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Author Freeman, Walter.

Title Psychosurgery [electronic resource] : intelligence, emotion, and social behavior following prefrontal lobotomy for mental disorders.

Published London, England : Bailliere, Tindall & Cox, 1942.


Location Call No. Status
Physical description xii, 337 p. ; cm.
Bibliography Includes references and index.
Summary "The treatment of mental disorders has undergone a number of changes in the past two decades. Some of these changes have come to stay, others have been thoroughly tested out and are being restricted or discarded, and still others are just beginning to be investigated. The gratifying results of the malaria therapy for paresis have been followed by the formidable shock methods of treatment with insulin and metrazol, and by the vitamin treatment of the deficiency disorders. The surgical treatment of mental disorders is still in its infancy, and in offering this volume the authors have endeavored to establish a foundation for future work along the same lines. They recognize only too well their own limitations in dealing with such a complex subject as the relationship between the brain and mental disease, yet they have attempted to present the facts, to do justice to past work in the field, and to speculate with one foot occasionally upon the ground. They are inclined to agree with the original concept that the frontal lobes are essential for satisfactory social adaptation; but they suggest that certain individuals may suffer from perverted activity of these areas and may become capable of better adaptation when these lobes are partially inactivated. Theories are developed concerning the mechanism by which the perverted activity of the frontal lobes produces deviation in behavior; and the conclusion is reached that without the frontal lobes there could be no functional psychoses. Perhaps this is an extreme view, perhaps it is only self-evident. Partial separation of the frontal lobes from the rest of the brain results in reduction of disagreeable self-consciousness, abolition of obsessive thinking, and satisfaction with performance, even though the performance is inferior in quality. The emotional nucleus of the psychosis is removed, the "sting" of the disorder, is drawn. Even though the fixed ideas persist and the compulsions continue for a while, the fear that disabled the patient is banished. How much this relief means to the patient suffering from doubts and fears, morbid thoughts, hallucinations and delusions, and compulsive activities, may easily be imagined"--Preface. (PsycINFO Database Record (c) 2006 APA, all rights reserved)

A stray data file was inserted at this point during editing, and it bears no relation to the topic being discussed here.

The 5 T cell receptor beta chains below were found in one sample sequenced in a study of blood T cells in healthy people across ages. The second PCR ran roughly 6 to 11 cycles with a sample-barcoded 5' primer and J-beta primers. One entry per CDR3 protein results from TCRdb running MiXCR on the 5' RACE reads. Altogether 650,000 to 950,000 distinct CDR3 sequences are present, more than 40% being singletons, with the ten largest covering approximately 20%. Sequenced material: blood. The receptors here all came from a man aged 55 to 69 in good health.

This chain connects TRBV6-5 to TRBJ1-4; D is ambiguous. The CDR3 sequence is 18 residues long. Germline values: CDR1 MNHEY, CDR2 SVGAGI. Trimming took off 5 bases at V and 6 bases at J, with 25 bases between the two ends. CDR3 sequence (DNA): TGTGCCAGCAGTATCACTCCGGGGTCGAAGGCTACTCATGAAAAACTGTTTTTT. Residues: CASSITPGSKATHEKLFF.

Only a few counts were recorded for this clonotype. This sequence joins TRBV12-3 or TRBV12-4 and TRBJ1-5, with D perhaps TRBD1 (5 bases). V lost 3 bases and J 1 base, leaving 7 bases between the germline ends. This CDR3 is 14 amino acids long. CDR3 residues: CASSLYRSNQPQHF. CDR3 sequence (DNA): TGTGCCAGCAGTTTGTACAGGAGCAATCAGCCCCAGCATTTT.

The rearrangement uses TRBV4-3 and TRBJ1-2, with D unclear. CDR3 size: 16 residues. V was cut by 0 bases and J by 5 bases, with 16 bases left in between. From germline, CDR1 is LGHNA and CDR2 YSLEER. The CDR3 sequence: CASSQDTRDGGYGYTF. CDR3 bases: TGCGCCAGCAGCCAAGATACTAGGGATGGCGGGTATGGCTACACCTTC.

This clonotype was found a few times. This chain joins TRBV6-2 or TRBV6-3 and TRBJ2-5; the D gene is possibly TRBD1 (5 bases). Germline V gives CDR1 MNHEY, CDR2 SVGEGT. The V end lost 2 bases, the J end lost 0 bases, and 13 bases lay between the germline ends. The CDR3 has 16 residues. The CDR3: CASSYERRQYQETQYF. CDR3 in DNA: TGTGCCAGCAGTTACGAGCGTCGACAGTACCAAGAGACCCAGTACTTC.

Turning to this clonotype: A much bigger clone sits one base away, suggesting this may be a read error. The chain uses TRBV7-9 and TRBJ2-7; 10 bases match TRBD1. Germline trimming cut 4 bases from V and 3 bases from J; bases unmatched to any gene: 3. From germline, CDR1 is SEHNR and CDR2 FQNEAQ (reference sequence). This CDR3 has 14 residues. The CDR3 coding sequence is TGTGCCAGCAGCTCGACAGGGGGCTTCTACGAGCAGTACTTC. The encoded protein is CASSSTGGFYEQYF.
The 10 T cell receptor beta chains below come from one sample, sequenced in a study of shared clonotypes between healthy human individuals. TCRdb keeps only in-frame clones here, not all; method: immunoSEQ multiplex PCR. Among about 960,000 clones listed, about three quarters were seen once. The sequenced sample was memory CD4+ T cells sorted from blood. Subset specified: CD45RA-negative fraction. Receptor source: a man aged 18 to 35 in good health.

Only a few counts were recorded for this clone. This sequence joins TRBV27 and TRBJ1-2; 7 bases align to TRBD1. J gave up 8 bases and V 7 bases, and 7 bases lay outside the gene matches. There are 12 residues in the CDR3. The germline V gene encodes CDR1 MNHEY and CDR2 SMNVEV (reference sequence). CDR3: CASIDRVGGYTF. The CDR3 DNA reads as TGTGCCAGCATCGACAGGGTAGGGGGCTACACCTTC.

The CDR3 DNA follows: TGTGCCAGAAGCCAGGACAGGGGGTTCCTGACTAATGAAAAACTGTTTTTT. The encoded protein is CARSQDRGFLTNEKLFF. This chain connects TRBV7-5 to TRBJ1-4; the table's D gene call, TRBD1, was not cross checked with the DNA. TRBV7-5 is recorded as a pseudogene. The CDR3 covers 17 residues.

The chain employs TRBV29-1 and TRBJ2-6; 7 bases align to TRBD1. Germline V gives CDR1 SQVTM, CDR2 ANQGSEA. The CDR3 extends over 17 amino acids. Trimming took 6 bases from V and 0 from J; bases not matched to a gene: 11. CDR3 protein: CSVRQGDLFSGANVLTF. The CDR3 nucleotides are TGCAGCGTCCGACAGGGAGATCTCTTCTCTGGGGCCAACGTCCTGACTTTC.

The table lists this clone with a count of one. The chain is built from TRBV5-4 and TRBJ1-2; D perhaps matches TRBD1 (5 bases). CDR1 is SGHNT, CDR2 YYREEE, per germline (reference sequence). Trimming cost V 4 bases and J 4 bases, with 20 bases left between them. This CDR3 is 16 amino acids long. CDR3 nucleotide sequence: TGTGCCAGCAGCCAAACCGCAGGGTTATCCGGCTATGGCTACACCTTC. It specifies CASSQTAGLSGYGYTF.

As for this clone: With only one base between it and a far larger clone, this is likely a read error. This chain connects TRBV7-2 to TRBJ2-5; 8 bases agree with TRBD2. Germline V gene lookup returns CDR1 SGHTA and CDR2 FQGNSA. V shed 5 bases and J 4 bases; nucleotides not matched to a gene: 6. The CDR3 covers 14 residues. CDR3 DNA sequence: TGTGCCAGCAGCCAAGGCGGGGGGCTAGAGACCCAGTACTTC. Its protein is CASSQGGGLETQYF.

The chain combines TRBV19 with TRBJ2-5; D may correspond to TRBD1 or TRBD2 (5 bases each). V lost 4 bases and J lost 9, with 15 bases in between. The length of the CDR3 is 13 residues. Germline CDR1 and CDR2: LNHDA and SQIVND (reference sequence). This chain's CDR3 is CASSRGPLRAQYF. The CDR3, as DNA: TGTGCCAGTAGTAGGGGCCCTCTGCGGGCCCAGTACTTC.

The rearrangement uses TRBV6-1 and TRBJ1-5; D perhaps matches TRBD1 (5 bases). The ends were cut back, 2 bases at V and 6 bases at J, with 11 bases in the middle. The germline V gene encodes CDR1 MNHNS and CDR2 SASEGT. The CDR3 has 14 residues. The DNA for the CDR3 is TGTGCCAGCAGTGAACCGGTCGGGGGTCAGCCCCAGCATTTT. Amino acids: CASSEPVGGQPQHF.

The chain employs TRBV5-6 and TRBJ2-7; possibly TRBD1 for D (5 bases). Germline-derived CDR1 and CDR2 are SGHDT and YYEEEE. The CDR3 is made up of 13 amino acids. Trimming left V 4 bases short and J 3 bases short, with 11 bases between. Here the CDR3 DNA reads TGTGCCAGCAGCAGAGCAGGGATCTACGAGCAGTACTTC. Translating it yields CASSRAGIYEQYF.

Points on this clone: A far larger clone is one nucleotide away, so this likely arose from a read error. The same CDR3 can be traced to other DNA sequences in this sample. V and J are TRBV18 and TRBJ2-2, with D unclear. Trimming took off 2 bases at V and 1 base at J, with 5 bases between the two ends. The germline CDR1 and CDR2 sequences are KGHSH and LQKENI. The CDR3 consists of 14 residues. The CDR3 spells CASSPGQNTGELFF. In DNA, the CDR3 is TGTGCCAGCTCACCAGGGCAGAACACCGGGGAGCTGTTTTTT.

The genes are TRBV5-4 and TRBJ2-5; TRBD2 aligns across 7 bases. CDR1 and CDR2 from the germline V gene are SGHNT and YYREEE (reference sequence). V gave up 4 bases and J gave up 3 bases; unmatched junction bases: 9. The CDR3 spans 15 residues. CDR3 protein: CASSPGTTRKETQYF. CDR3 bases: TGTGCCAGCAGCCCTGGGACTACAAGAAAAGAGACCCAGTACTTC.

Reproduction Electronic reproduction. Washington, D.C. : American Psychological Association, 2005. Available via the World Wide Web. Access limited by licensing agreement. s2005 dcunns.
Other formats Also issued in print.
Other author Watts, James W.
Hunt, Thelma.
Subject Psychosurgery.